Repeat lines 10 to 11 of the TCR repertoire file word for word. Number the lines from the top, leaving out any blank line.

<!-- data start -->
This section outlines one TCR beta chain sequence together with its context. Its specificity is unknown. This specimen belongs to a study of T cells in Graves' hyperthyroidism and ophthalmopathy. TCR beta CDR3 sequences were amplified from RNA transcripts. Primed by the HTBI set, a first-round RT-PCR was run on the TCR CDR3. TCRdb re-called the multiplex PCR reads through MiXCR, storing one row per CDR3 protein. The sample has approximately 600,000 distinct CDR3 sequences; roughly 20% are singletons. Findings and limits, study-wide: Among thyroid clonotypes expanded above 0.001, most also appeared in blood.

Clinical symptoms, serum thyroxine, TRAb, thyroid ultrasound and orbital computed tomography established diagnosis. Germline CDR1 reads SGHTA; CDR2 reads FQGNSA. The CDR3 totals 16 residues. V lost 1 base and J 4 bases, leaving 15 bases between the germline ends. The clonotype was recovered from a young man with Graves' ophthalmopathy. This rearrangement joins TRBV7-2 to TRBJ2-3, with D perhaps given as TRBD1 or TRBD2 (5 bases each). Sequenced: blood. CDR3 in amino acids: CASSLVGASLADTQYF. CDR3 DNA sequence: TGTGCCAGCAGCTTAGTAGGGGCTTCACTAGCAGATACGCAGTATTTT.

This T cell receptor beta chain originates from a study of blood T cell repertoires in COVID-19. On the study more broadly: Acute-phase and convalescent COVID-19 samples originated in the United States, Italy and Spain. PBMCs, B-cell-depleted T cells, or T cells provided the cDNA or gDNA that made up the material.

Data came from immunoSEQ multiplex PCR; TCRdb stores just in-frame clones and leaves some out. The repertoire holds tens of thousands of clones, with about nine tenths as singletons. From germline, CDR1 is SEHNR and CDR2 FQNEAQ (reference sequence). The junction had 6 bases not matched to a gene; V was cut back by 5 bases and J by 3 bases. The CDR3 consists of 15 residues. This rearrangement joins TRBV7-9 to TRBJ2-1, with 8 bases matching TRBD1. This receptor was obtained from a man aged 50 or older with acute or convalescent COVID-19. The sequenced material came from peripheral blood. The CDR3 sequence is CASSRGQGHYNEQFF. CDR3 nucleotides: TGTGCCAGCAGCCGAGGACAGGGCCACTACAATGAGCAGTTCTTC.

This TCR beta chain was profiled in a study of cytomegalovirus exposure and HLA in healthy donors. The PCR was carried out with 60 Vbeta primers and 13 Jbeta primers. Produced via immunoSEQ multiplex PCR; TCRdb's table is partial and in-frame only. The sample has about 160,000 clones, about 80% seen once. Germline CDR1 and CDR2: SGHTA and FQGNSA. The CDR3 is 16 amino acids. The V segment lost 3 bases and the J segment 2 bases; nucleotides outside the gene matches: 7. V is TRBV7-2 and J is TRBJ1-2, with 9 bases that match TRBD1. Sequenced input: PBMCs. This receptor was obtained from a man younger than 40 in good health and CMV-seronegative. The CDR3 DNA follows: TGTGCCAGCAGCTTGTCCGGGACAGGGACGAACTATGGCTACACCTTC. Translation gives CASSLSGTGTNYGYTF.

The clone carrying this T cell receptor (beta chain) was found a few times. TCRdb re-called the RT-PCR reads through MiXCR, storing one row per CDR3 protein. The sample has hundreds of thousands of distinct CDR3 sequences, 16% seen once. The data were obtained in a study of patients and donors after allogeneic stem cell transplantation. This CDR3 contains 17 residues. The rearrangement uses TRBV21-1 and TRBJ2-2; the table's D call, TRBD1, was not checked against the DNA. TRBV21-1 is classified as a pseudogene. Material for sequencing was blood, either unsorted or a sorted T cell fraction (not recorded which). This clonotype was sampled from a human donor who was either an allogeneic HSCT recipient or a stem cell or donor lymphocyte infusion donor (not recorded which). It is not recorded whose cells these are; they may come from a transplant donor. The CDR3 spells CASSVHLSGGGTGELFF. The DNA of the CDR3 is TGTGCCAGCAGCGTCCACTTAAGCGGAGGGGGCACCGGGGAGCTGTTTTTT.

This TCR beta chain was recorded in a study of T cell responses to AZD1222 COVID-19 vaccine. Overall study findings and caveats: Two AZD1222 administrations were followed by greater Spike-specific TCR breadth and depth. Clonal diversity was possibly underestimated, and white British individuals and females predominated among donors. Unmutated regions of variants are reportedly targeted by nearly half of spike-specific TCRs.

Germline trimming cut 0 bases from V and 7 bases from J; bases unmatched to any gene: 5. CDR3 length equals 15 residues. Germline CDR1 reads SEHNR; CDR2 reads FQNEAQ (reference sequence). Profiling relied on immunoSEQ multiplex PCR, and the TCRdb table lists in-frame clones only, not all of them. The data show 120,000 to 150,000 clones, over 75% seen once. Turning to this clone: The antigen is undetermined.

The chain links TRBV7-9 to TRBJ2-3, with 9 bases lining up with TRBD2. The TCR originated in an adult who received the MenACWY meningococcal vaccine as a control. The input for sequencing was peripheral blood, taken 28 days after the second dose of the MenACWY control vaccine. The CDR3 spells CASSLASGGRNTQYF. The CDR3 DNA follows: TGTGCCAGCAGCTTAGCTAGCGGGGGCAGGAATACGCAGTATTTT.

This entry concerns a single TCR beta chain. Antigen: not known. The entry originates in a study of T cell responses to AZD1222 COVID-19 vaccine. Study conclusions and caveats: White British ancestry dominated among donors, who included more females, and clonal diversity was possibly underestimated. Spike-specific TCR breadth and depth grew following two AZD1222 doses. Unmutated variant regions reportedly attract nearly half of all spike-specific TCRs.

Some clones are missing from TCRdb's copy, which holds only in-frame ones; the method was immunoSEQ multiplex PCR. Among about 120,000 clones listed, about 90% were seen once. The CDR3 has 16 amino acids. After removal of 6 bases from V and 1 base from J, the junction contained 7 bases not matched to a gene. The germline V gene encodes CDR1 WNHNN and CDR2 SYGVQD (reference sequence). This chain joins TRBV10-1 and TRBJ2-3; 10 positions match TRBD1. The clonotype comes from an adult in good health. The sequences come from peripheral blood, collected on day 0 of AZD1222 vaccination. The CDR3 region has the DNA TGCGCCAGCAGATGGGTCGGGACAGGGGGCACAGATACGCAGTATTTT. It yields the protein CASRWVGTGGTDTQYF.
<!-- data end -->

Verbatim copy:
This entry concerns a single TCR beta chain. Antigen: not known. The entry originates in a study of T cell responses to AZD1222 COVID-19 vaccine. Study conclusions and caveats: White British ancestry dominated among donors, who included more females, and clonal diversity was possibly underestimated. Spike-specific TCR breadth and depth grew following two AZD1222 doses. Unmutated variant regions reportedly attract nearly half of all spike-specific TCRs.

Some clones are missing from TCRdb's copy, which holds only in-frame ones; the method was immunoSEQ multiplex PCR. Among about 120,000 clones listed, about 90% were seen once. The CDR3 has 16 amino acids. After removal of 6 bases from V and 1 base from J, the junction contained 7 bases not matched to a gene. The germline V gene encodes CDR1 WNHNN and CDR2 SYGVQD (reference sequence). This chain joins TRBV10-1 and TRBJ2-3; 10 positions match TRBD1. The clonotype comes from an adult in good health. The sequences come from peripheral blood, collected on day 0 of AZD1222 vaccination. The CDR3 region has the DNA TGCGCCAGCAGATGGGTCGGGACAGGGGGCACAGATACGCAGTATTTT. It yields the protein CASRWVGTGGTDTQYF.